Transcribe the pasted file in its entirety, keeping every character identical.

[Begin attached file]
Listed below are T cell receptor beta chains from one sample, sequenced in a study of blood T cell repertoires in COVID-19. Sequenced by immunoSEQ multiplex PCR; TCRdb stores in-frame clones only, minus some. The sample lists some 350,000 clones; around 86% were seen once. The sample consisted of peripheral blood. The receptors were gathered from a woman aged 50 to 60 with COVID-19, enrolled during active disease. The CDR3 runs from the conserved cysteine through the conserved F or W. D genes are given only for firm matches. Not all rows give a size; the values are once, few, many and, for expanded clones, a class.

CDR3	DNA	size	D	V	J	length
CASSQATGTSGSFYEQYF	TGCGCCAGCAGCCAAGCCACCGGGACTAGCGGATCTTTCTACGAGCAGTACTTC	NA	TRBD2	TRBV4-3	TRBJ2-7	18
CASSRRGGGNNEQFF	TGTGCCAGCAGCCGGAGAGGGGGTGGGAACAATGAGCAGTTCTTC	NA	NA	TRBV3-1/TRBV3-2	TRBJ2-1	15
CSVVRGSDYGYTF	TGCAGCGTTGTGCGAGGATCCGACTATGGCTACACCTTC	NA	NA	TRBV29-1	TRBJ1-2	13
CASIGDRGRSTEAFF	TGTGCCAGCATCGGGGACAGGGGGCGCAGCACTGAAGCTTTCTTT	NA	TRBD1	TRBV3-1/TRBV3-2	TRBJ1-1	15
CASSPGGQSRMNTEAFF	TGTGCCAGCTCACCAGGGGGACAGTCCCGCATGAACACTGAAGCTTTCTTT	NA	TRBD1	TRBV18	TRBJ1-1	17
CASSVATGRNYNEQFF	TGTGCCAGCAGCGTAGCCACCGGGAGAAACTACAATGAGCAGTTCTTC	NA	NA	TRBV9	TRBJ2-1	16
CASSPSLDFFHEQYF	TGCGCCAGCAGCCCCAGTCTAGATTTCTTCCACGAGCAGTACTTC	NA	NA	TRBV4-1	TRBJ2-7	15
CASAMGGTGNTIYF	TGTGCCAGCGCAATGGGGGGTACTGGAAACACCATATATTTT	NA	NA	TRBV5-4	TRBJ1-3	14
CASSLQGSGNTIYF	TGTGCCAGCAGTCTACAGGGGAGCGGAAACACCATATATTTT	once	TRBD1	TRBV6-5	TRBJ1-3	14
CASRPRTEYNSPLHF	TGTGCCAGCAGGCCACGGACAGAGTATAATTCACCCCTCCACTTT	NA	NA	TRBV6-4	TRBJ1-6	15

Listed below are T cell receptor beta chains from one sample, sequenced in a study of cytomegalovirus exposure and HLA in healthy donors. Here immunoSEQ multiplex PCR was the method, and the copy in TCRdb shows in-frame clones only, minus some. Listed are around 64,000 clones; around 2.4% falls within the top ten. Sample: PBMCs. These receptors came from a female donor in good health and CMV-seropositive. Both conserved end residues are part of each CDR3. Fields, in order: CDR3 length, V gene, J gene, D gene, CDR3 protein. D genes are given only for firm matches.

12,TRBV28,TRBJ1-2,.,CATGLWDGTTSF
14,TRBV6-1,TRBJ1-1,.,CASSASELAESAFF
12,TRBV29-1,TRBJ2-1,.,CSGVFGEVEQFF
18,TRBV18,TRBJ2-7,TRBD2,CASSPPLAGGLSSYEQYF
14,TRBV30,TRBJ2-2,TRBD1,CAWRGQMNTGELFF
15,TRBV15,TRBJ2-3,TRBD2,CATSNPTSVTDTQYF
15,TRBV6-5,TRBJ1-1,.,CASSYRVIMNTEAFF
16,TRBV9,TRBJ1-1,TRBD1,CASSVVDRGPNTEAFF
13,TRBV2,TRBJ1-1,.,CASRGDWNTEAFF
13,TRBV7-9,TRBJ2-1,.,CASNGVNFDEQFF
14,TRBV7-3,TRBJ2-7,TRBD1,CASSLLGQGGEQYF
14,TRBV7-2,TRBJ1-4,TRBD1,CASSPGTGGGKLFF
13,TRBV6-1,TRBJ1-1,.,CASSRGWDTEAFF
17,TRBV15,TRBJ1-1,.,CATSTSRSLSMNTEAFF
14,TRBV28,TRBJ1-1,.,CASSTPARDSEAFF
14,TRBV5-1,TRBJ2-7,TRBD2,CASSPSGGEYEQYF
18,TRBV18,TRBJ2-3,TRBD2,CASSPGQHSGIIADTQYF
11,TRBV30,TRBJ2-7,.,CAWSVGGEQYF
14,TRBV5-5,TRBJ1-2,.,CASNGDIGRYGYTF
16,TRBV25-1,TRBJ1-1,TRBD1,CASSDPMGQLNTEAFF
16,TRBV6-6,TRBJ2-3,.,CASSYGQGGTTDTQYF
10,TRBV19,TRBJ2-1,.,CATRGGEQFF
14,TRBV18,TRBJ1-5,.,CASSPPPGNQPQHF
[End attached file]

Listed below are T cell receptor beta chains from one sample, sequenced in a study of blood T cell repertoires in COVID-19. Sequenced by immunoSEQ multiplex PCR; TCRdb stores in-frame clones only, minus some. The sample lists some 350,000 clones; around 86% were seen once. The sample consisted of peripheral blood. The receptors were gathered from a woman aged 50 to 60 with COVID-19, enrolled during active disease. The CDR3 runs from the conserved cysteine through the conserved F or W. D genes are given only for firm matches. Not all rows give a size; the values are once, few, many and, for expanded clones, a class.

CDR3	DNA	size	D	V	J	length
CASSQATGTSGSFYEQYF	TGCGCCAGCAGCCAAGCCACCGGGACTAGCGGATCTTTCTACGAGCAGTACTTC	NA	TRBD2	TRBV4-3	TRBJ2-7	18
CASSRRGGGNNEQFF	TGTGCCAGCAGCCGGAGAGGGGGTGGGAACAATGAGCAGTTCTTC	NA	NA	TRBV3-1/TRBV3-2	TRBJ2-1	15
CSVVRGSDYGYTF	TGCAGCGTTGTGCGAGGATCCGACTATGGCTACACCTTC	NA	NA	TRBV29-1	TRBJ1-2	13
CASIGDRGRSTEAFF	TGTGCCAGCATCGGGGACAGGGGGCGCAGCACTGAAGCTTTCTTT	NA	TRBD1	TRBV3-1/TRBV3-2	TRBJ1-1	15
CASSPGGQSRMNTEAFF	TGTGCCAGCTCACCAGGGGGACAGTCCCGCATGAACACTGAAGCTTTCTTT	NA	TRBD1	TRBV18	TRBJ1-1	17
CASSVATGRNYNEQFF	TGTGCCAGCAGCGTAGCCACCGGGAGAAACTACAATGAGCAGTTCTTC	NA	NA	TRBV9	TRBJ2-1	16
CASSPSLDFFHEQYF	TGCGCCAGCAGCCCCAGTCTAGATTTCTTCCACGAGCAGTACTTC	NA	NA	TRBV4-1	TRBJ2-7	15
CASAMGGTGNTIYF	TGTGCCAGCGCAATGGGGGGTACTGGAAACACCATATATTTT	NA	NA	TRBV5-4	TRBJ1-3	14
CASSLQGSGNTIYF	TGTGCCAGCAGTCTACAGGGGAGCGGAAACACCATATATTTT	once	TRBD1	TRBV6-5	TRBJ1-3	14
CASRPRTEYNSPLHF	TGTGCCAGCAGGCCACGGACAGAGTATAATTCACCCCTCCACTTT	NA	NA	TRBV6-4	TRBJ1-6	15

Listed below are T cell receptor beta chains from one sample, sequenced in a study of cytomegalovirus exposure and HLA in healthy donors. Here immunoSEQ multiplex PCR was the method, and the copy in TCRdb shows in-frame clones only, minus some. Listed are around 64,000 clones; around 2.4% falls within the top ten. Sample: PBMCs. These receptors came from a female donor in good health and CMV-seropositive. Both conserved end residues are part of each CDR3. Fields, in order: CDR3 length, V gene, J gene, D gene, CDR3 protein. D genes are given only for firm matches.

12,TRBV28,TRBJ1-2,.,CATGLWDGTTSF
14,TRBV6-1,TRBJ1-1,.,CASSASELAESAFF
12,TRBV29-1,TRBJ2-1,.,CSGVFGEVEQFF
18,TRBV18,TRBJ2-7,TRBD2,CASSPPLAGGLSSYEQYF
14,TRBV30,TRBJ2-2,TRBD1,CAWRGQMNTGELFF
15,TRBV15,TRBJ2-3,TRBD2,CATSNPTSVTDTQYF
15,TRBV6-5,TRBJ1-1,.,CASSYRVIMNTEAFF
16,TRBV9,TRBJ1-1,TRBD1,CASSVVDRGPNTEAFF
13,TRBV2,TRBJ1-1,.,CASRGDWNTEAFF
13,TRBV7-9,TRBJ2-1,.,CASNGVNFDEQFF
14,TRBV7-3,TRBJ2-7,TRBD1,CASSLLGQGGEQYF
14,TRBV7-2,TRBJ1-4,TRBD1,CASSPGTGGGKLFF
13,TRBV6-1,TRBJ1-1,.,CASSRGWDTEAFF
17,TRBV15,TRBJ1-1,.,CATSTSRSLSMNTEAFF
14,TRBV28,TRBJ1-1,.,CASSTPARDSEAFF
14,TRBV5-1,TRBJ2-7,TRBD2,CASSPSGGEYEQYF
18,TRBV18,TRBJ2-3,TRBD2,CASSPGQHSGIIADTQYF
11,TRBV30,TRBJ2-7,.,CAWSVGGEQYF
14,TRBV5-5,TRBJ1-2,.,CASNGDIGRYGYTF
16,TRBV25-1,TRBJ1-1,TRBD1,CASSDPMGQLNTEAFF
16,TRBV6-6,TRBJ2-3,.,CASSYGQGGTTDTQYF
10,TRBV19,TRBJ2-1,.,CATRGGEQFF
14,TRBV18,TRBJ1-5,.,CASSPPPGNQPQHF